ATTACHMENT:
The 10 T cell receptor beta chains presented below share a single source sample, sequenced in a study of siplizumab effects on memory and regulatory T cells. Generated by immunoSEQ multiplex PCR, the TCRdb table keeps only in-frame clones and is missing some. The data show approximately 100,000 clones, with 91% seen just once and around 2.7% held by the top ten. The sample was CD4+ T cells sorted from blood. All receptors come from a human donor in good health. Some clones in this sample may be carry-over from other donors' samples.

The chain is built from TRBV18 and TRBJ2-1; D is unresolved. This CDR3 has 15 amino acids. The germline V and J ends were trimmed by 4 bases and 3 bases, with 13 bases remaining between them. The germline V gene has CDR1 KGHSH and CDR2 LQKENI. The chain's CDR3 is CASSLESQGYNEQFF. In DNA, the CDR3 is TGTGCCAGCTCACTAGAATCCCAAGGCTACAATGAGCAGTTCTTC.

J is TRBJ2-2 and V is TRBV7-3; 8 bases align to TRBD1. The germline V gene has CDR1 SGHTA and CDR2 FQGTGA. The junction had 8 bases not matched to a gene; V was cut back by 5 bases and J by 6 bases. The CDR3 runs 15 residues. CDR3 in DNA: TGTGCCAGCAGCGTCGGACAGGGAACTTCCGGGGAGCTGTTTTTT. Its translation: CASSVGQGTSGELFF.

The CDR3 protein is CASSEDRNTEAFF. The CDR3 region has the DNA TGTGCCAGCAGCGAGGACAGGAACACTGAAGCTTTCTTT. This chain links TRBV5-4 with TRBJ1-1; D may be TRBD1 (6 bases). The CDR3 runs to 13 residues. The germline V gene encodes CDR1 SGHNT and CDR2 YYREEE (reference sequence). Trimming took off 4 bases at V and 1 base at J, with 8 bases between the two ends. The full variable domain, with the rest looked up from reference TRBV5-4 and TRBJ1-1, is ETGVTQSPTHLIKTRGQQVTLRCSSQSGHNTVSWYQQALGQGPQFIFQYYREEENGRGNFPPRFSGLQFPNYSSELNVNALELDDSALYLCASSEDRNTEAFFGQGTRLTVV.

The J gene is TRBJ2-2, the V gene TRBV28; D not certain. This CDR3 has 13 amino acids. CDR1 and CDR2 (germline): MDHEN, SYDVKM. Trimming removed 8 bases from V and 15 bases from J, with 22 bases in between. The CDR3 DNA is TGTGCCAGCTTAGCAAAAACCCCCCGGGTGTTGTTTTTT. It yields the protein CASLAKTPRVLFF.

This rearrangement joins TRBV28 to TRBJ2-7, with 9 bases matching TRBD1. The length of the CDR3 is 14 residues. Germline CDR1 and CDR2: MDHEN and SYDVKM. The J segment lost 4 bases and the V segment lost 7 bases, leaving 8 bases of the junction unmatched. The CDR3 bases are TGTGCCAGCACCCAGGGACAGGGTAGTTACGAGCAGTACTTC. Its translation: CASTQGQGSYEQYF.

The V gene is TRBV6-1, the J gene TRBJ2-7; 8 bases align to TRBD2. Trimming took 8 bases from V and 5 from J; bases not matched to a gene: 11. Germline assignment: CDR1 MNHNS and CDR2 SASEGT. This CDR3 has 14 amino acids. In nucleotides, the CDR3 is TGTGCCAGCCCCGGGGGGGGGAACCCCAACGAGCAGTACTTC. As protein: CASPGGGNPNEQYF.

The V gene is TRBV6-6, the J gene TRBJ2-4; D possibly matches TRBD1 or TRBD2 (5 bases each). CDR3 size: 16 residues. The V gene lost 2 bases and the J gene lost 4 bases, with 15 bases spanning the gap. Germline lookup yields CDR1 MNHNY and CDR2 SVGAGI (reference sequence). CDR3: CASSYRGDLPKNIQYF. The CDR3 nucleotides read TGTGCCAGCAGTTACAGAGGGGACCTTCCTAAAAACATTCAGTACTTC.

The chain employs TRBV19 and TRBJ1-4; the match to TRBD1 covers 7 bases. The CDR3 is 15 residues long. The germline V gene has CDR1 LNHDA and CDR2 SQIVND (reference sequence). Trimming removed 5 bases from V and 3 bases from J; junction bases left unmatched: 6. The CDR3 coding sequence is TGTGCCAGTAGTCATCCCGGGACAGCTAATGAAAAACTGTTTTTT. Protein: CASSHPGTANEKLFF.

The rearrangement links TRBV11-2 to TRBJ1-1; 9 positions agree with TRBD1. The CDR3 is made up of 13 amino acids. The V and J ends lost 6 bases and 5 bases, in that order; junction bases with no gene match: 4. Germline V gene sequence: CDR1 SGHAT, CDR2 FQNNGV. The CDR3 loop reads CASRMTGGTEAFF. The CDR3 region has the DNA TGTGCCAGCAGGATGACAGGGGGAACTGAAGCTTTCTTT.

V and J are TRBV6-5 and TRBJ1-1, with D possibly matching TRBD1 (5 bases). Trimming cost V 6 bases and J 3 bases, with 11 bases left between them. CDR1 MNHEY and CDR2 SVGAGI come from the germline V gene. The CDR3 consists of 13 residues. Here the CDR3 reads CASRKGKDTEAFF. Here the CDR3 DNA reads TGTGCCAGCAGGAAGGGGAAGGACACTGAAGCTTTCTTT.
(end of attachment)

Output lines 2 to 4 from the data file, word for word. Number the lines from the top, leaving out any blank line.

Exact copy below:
The chain is built from TRBV18 and TRBJ2-1; D is unresolved. This CDR3 has 15 amino acids. The germline V and J ends were trimmed by 4 bases and 3 bases, with 13 bases remaining between them. The germline V gene has CDR1 KGHSH and CDR2 LQKENI. The chain's CDR3 is CASSLESQGYNEQFF. In DNA, the CDR3 is TGTGCCAGCTCACTAGAATCCCAAGGCTACAATGAGCAGTTCTTC.

J is TRBJ2-2 and V is TRBV7-3; 8 bases align to TRBD1. The germline V gene has CDR1 SGHTA and CDR2 FQGTGA. The junction had 8 bases not matched to a gene; V was cut back by 5 bases and J by 6 bases. The CDR3 runs 15 residues. CDR3 in DNA: TGTGCCAGCAGCGTCGGACAGGGAACTTCCGGGGAGCTGTTTTTT. Its translation: CASSVGQGTSGELFF.

The CDR3 protein is CASSEDRNTEAFF. The CDR3 region has the DNA TGTGCCAGCAGCGAGGACAGGAACACTGAAGCTTTCTTT. This chain links TRBV5-4 with TRBJ1-1; D may be TRBD1 (6 bases). The CDR3 runs to 13 residues. The germline V gene encodes CDR1 SGHNT and CDR2 YYREEE (reference sequence). Trimming took off 4 bases at V and 1 base at J, with 8 bases between the two ends. The full variable domain, with the rest looked up from reference TRBV5-4 and TRBJ1-1, is ETGVTQSPTHLIKTRGQQVTLRCSSQSGHNTVSWYQQALGQGPQFIFQYYREEENGRGNFPPRFSGLQFPNYSSELNVNALELDDSALYLCASSEDRNTEAFFGQGTRLTVV.